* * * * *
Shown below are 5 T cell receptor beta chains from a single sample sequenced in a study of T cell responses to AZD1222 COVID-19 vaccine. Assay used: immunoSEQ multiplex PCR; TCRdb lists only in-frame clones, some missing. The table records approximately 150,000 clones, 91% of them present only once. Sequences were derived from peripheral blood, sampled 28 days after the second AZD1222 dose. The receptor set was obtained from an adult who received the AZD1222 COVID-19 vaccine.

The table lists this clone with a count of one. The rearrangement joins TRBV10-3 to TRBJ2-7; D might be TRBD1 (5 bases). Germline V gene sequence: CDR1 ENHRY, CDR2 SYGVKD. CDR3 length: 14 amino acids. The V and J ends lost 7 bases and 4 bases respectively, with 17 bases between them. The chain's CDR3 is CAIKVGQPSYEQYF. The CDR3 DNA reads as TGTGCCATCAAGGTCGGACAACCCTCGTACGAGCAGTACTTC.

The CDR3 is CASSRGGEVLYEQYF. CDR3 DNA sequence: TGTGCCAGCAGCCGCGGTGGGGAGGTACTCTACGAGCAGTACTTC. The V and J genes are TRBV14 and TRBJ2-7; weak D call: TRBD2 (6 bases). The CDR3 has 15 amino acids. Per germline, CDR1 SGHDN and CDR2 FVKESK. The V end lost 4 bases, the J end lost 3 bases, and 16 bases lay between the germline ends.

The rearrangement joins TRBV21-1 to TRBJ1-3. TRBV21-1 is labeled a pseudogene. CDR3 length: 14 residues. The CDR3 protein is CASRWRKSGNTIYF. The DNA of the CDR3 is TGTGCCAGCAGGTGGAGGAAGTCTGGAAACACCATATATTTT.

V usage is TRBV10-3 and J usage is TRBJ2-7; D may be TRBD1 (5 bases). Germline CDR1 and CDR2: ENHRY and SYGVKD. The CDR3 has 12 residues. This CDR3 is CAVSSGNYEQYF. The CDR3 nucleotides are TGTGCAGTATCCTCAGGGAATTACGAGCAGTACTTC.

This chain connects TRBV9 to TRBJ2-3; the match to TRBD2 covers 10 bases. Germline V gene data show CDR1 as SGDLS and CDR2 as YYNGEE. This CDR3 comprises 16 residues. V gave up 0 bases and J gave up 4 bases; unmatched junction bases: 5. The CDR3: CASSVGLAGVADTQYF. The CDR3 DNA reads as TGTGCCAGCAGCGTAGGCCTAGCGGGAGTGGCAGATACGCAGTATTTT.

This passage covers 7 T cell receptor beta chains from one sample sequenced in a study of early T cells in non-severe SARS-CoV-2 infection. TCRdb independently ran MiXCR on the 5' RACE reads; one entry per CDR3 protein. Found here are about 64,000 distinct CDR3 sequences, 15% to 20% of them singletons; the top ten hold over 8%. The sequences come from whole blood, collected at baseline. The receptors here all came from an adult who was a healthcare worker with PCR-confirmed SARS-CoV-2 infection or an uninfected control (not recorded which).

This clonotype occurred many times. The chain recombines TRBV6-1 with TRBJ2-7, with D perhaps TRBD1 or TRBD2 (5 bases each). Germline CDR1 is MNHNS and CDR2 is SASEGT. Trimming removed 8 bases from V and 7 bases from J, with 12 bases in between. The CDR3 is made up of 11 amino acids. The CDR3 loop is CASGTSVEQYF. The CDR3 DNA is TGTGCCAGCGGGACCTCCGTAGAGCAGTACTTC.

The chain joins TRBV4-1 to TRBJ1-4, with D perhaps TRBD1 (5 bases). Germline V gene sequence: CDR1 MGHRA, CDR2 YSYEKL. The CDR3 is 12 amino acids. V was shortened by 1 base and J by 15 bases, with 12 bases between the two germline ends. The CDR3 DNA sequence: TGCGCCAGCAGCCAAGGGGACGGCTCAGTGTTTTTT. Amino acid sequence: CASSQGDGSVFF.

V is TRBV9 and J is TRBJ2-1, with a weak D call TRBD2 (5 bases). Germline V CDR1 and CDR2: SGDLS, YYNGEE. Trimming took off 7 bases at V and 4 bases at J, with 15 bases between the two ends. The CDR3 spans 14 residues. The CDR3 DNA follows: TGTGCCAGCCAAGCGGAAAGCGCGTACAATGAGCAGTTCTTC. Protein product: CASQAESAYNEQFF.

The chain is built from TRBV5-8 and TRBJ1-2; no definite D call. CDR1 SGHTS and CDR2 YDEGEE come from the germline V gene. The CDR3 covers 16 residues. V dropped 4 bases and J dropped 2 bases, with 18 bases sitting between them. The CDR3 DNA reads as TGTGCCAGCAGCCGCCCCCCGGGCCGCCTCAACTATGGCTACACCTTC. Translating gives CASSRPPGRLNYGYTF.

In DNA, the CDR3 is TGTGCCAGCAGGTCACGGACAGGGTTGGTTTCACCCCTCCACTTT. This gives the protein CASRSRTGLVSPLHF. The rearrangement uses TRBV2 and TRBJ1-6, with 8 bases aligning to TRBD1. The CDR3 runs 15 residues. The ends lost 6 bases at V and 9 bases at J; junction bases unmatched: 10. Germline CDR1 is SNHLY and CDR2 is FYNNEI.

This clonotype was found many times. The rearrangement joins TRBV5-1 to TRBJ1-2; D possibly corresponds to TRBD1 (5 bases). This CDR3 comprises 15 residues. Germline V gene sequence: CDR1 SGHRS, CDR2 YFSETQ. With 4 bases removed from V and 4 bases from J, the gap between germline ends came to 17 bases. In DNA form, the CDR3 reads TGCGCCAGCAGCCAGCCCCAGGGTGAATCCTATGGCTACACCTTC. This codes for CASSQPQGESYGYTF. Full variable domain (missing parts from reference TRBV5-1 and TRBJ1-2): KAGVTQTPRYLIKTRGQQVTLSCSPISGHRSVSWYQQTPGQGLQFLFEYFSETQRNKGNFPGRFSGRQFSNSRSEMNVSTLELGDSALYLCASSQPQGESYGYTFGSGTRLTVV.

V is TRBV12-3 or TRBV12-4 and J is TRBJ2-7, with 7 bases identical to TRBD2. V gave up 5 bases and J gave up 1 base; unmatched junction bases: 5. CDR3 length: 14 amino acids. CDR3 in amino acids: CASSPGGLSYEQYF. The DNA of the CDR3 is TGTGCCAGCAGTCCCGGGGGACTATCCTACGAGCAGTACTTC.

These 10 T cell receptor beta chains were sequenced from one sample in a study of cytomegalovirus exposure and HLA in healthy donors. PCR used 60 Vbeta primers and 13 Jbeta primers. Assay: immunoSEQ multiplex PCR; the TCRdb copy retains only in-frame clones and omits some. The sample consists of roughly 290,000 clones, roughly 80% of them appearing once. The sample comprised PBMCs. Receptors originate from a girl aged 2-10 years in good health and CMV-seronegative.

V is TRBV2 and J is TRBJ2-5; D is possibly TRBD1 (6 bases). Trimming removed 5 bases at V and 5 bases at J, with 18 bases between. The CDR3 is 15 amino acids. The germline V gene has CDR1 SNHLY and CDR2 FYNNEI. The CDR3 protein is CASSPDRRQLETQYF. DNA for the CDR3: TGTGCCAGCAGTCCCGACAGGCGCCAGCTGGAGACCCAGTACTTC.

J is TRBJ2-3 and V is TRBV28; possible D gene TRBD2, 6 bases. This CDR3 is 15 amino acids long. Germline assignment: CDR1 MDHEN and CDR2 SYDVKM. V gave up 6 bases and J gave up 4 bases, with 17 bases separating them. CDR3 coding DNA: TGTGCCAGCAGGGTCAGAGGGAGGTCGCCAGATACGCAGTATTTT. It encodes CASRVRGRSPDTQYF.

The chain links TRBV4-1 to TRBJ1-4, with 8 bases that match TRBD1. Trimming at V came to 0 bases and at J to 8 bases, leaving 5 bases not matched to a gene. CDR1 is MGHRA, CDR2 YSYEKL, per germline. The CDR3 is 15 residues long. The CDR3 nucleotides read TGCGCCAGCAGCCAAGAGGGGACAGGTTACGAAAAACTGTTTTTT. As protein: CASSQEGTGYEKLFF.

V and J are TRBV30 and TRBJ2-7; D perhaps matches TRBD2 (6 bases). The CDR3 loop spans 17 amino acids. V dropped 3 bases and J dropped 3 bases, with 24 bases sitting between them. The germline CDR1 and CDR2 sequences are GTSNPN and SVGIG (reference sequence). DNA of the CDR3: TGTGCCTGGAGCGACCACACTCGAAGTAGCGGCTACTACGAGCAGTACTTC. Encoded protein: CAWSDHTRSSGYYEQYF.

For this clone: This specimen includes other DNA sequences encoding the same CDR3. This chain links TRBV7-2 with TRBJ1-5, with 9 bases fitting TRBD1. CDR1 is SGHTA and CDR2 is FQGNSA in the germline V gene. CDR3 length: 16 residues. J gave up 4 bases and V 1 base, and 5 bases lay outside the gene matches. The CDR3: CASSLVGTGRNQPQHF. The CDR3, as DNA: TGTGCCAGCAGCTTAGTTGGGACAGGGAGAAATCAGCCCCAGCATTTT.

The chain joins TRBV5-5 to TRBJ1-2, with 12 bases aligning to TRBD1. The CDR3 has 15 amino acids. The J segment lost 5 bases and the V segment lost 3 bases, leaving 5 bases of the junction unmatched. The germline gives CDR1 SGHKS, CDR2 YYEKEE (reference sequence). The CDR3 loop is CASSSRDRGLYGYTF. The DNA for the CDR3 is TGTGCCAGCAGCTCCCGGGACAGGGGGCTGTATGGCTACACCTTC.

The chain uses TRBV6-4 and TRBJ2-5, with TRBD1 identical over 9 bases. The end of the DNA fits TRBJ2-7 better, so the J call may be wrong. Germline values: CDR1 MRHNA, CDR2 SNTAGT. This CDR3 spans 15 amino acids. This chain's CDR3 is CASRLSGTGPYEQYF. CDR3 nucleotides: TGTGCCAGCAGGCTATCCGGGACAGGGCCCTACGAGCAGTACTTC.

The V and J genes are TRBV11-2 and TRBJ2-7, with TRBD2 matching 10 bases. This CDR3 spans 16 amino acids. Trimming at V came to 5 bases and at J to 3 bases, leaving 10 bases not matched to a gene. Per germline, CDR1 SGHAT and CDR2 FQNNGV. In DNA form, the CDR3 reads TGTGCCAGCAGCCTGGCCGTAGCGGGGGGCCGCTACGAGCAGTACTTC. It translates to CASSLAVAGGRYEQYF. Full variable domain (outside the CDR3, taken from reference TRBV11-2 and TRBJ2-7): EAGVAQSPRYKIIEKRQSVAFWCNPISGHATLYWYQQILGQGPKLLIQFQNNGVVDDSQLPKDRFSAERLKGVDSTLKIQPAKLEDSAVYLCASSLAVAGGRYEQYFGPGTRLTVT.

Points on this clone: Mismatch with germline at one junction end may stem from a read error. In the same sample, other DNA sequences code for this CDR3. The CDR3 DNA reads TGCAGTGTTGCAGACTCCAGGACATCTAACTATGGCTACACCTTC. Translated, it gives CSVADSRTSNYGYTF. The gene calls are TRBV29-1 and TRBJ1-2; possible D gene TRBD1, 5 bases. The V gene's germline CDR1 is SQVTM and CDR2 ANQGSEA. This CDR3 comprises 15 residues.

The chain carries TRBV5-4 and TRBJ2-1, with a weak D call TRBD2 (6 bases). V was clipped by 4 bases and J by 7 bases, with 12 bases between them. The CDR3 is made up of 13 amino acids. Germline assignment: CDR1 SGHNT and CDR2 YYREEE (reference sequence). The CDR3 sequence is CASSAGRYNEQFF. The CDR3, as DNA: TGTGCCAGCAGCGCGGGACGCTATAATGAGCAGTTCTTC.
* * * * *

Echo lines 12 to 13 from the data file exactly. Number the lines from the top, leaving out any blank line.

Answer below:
In DNA, the CDR3 is TGTGCCAGCAGGTCACGGACAGGGTTGGTTTCACCCCTCCACTTT. This gives the protein CASRSRTGLVSPLHF. The rearrangement uses TRBV2 and TRBJ1-6, with 8 bases aligning to TRBD1. The CDR3 runs 15 residues. The ends lost 6 bases at V and 9 bases at J; junction bases unmatched: 10. Germline CDR1 is SNHLY and CDR2 is FYNNEI.

This clonotype was found many times. The rearrangement joins TRBV5-1 to TRBJ1-2; D possibly corresponds to TRBD1 (5 bases). This CDR3 comprises 15 residues. Germline V gene sequence: CDR1 SGHRS, CDR2 YFSETQ. With 4 bases removed from V and 4 bases from J, the gap between germline ends came to 17 bases. In DNA form, the CDR3 reads TGCGCCAGCAGCCAGCCCCAGGGTGAATCCTATGGCTACACCTTC. This codes for CASSQPQGESYGYTF. Full variable domain (missing parts from reference TRBV5-1 and TRBJ1-2): KAGVTQTPRYLIKTRGQQVTLSCSPISGHRSVSWYQQTPGQGLQFLFEYFSETQRNKGNFPGRFSGRQFSNSRSEMNVSTLELGDSALYLCASSQPQGESYGYTFGSGTRLTVV.